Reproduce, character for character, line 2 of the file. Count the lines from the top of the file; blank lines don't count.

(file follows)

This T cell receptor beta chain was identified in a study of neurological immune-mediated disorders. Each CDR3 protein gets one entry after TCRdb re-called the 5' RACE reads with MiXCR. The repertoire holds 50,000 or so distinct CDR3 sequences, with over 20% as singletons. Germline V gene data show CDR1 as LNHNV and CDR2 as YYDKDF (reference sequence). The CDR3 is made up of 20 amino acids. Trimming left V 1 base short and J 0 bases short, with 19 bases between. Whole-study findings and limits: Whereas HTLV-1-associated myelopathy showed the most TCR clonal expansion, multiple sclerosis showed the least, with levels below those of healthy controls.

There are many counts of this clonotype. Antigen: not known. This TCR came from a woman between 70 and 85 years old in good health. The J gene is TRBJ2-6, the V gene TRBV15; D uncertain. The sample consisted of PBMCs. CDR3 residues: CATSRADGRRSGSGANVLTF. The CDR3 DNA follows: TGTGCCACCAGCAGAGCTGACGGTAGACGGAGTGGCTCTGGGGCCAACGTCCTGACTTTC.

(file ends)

There are many counts of this clonotype. Antigen: not known. This TCR came from a woman between 70 and 85 years old in good health. The J gene is TRBJ2-6, the V gene TRBV15; D uncertain. The sample consisted of PBMCs. CDR3 residues: CATSRADGRRSGSGANVLTF. The CDR3 DNA follows: TGTGCCACCAGCAGAGCTGACGGTAGACGGAGTGGCTCTGGGGCCAACGTCCTGACTTTC.